Cut generator 1 (Gomory) - 9 row cuts average 928.6 elements, 0 column cuts (1 active)  in 0.004 seconds - new frequency is -100
Cut generator 2 (Knapsack) - 0 row cuts average 0.0 elements, 0 column cuts (0 active)  in 0.000 seconds - new frequency is -100
Cut generator 3 (Clique) - 0 row cuts average 0.0 elements, 0 column cuts (0 active)  in 0.000 seconds - new frequency is -100
Cut generator 4 (MixedIntegerRounding2) - 0 row cuts average 0.0 elements, 0 column cuts (0 active)  in 0.001 seconds - new frequency is -100
Search completed - best objective 0, took 1 iterations and 0 nodes (0.15 seconds)
Maximum depth 0, 0 variables fixed on reduced cost

Solved to optimality.
MIP solution:   0.000000e+000   (0 nodes, 0.171 seconds)

Very impressive results (other good MIP solvers perform similar).

Sunday, March 6, 2016

The Weight Problem of Bachet de Meziriac

In a comment in this post there was a question about the Weight Problem of Bachet de Meziriac.

From this description:

A merchant had a forty pound weight that broke into four pieces as a result of a fall. When the pieces were subsequently weighed, it was found that the weight of each piece was a whole number of pounds and that the four pieces could be used to weigh every integer weight between 1 and 40 pounds. What were the weights of the pieces?

This problem comes from the French mathematician Claude Gaspard Bachet de Méziriac (1581-1638) who solved it in his famous book Problèmes plaisants et délectables qui se font par les nombres, published in 1624.

We assume a balance scale where we can place weights in the  left or right pan like:

Photo by Nikodem Nijaki (Own work) [CC BY-SA 3.0], via Wikimedia Commons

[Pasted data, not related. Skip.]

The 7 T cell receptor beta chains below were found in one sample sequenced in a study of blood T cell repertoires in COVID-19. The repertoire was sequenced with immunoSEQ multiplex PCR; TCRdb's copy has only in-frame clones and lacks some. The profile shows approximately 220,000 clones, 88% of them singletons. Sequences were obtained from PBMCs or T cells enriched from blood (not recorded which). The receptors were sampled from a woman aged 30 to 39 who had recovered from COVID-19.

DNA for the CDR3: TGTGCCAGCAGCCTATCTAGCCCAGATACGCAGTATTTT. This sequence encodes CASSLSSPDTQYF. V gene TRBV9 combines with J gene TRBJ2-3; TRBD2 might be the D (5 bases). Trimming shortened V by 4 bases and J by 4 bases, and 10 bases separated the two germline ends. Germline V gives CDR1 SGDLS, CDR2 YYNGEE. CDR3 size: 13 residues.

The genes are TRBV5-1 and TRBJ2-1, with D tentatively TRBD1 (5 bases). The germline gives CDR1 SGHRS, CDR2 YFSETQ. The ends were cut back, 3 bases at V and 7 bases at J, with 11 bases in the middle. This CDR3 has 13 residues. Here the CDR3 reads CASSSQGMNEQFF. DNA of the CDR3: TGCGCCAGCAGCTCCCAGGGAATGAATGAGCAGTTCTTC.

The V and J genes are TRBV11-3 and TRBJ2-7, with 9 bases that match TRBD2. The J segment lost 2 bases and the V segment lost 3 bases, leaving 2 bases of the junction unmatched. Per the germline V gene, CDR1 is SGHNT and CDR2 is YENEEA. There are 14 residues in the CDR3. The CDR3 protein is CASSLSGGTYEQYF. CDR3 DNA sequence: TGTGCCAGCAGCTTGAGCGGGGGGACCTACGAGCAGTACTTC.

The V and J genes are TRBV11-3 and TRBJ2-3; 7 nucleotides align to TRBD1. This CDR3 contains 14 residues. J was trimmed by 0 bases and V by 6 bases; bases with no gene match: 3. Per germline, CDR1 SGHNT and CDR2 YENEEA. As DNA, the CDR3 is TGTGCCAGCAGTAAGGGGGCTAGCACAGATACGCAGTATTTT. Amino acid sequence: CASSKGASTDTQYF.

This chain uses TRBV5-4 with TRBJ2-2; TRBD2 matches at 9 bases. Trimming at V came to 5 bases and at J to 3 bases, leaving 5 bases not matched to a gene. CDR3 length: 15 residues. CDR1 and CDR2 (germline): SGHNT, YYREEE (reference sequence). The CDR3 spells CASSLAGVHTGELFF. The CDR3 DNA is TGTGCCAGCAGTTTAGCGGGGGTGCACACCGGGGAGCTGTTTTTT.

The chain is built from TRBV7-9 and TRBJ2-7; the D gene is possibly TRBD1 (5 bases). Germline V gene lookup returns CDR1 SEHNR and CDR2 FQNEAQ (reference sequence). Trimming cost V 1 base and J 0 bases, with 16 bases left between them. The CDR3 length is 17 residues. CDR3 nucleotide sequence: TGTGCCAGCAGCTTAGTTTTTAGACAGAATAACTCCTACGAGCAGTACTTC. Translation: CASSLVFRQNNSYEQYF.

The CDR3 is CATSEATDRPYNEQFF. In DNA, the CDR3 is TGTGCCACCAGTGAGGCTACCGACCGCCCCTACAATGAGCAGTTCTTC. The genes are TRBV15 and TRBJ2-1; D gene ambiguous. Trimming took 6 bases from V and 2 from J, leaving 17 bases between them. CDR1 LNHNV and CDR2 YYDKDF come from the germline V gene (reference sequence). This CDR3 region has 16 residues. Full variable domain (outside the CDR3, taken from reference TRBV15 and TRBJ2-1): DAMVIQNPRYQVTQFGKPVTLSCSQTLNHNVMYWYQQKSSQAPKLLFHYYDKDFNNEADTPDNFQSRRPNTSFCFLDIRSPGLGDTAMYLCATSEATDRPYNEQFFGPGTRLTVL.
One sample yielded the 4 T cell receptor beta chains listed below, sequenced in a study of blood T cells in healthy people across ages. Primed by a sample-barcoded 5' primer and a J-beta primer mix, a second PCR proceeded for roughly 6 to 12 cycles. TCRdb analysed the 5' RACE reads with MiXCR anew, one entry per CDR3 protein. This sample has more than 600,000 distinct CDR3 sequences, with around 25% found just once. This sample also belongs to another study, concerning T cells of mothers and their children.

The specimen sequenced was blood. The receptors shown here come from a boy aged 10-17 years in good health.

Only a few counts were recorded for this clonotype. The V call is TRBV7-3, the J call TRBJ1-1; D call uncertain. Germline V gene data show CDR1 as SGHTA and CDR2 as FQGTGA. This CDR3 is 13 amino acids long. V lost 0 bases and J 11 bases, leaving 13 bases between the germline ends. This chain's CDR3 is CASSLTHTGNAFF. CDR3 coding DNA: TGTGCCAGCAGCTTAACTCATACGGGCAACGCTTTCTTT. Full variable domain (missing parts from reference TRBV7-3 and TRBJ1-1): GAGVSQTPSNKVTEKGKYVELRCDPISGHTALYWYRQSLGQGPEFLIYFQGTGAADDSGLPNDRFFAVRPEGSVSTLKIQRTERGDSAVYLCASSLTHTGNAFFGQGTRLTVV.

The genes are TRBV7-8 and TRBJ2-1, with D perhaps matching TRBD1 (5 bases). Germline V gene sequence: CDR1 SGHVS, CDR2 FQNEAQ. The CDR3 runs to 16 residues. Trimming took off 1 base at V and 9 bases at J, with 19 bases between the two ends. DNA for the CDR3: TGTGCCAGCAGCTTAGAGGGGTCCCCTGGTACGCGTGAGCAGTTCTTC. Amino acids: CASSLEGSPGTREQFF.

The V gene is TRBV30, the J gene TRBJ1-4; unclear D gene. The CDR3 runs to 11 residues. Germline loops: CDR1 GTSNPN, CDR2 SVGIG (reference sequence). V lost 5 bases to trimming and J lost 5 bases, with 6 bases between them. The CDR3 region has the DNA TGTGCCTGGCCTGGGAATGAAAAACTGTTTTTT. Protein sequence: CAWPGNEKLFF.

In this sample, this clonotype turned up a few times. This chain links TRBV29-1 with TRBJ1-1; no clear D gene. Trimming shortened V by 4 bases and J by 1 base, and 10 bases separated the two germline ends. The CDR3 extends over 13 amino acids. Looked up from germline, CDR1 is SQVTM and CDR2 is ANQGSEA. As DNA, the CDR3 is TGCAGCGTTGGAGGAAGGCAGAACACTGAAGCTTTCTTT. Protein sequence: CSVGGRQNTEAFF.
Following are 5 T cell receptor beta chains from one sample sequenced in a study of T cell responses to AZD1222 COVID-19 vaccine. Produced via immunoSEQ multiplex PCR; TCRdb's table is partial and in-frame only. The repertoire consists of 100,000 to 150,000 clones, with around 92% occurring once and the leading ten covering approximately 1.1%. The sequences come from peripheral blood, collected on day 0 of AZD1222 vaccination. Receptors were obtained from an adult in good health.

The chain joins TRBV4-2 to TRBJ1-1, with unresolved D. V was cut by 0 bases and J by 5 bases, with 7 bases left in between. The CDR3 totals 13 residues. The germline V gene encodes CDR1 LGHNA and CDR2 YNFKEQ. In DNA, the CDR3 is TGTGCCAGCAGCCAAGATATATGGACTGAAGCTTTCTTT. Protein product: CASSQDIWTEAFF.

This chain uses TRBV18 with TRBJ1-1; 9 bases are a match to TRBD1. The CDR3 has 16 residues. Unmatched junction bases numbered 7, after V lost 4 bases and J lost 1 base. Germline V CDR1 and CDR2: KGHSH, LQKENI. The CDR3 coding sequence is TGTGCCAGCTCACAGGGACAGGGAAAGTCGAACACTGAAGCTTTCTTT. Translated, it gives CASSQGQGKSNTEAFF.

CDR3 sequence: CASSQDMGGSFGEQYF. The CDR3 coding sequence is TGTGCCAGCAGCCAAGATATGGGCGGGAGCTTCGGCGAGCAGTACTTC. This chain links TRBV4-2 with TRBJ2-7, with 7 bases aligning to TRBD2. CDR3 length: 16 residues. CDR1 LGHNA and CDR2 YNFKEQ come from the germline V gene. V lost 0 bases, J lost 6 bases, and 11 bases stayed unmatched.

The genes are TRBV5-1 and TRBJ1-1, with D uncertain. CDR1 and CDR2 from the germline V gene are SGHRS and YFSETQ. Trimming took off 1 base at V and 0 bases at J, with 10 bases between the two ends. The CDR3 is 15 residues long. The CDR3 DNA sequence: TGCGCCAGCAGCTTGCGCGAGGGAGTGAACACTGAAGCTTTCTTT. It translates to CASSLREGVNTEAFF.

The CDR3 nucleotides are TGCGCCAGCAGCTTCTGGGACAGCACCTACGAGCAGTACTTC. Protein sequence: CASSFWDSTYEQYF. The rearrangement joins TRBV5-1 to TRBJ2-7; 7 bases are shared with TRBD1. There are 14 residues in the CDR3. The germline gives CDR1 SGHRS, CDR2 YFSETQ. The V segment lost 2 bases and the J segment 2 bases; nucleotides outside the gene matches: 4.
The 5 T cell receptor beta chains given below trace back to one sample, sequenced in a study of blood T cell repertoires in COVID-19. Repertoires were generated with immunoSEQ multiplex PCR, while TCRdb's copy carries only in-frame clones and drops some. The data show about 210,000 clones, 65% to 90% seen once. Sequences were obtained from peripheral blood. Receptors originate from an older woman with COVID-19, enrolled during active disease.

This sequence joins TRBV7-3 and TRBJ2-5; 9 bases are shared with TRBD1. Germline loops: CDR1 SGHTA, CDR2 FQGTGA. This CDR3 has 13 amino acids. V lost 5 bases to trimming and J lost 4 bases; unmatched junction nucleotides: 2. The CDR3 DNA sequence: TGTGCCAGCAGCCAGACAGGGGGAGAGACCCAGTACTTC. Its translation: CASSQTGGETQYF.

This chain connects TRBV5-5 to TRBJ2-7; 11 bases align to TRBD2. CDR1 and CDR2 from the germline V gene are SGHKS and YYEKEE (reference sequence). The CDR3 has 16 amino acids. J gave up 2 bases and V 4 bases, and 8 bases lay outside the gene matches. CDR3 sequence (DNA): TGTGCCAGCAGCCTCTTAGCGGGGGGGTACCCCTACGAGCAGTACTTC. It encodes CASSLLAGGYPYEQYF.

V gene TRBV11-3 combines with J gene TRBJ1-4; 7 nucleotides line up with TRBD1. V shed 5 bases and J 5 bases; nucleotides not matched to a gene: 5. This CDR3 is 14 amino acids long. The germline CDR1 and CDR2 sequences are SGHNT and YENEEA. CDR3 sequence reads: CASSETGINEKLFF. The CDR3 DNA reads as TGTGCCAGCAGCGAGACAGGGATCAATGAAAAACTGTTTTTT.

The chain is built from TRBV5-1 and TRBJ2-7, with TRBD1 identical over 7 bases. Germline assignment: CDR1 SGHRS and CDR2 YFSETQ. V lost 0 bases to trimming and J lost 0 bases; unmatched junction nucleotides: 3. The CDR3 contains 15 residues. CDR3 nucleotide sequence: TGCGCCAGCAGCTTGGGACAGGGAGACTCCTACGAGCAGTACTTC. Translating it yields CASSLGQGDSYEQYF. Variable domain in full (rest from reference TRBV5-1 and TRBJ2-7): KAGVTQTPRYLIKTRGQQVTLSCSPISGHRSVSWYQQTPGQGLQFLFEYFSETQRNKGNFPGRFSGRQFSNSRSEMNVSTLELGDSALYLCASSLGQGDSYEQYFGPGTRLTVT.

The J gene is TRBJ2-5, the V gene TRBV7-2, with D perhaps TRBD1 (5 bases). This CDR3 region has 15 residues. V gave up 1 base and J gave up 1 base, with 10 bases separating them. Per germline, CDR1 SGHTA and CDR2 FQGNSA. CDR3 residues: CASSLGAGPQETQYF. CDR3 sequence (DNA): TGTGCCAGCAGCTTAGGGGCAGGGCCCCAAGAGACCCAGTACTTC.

MINLP formulation

A first simple MINLP formulation can look like:


The variable \(\delta_{i,k} \in \{-1,0,+1\}\) indicates whether we place the weight \(i\) on the left or the right scale during trial \(k\). Of course the equation Check is non-linear, so we need to solve this with a MINLP solver. The non-convexity we introduced requires a global MINLP solver such as Baron or Couenne. This formulation is probably similar to how one would formulate things for use with a Constraint Programming solver.

CP (Constraint Programming) formulation

Indeed a CP formulation in Minizinc can be found on Paul Rubins blog. CP solvers typically have no problem with many types of non-linearities as long everything stays integer-valued (CP solvers have limited support for continuous variables).

MIP formulation

It is not too difficult to make a MIP model from this. The linearization of the multiplication of a binary variable times a continuous variable is well known: 

\[ \boxed{\begin{align}&y= \delta \cdot x\\ &\delta\in\{0,1\}, x\ge 0 \end{align}}\] \[\>\>\Longleftrightarrow\>\>\] \[\boxed{\begin{align} & y\le \delta M\\ & y\le x\\ & y\ge x-M(1-\delta)\\ & \delta \in\{0,1\},x,y \ge 0 \end{align}}\]

Here \(M\) is a tight upper-bound on \(x\).

Instead of \(\delta_{i,k} \in \{-1,0,+1\}\) we now use \(\delta_{i,k,lr} \in \{0,1\}\) where \(lr=\{left,right\}\). We don’t want to place the same weight on the left and right scale, so we add the constraint \(\delta_{i,k,’left’}+\delta_{i,k,’right’}\le 1\). Note that this constraint is not really needed: the final result would not change if we left this constraint out.  Here are the changes to the model:


We also added the Order constraint: \(x_{i+1}\le x_i\). This gives a nicer display of the results but also reduces symmetry. This can make large models (much) easier to solve.


The final result is:

----     40 VARIABLE x.L  the four weights

w1 27,    w2  9,    w3  3,    w4  1

The MINLP solvers Baron and Couenne do actually pretty good on the MINLP version of this model.

Friday, March 4, 2016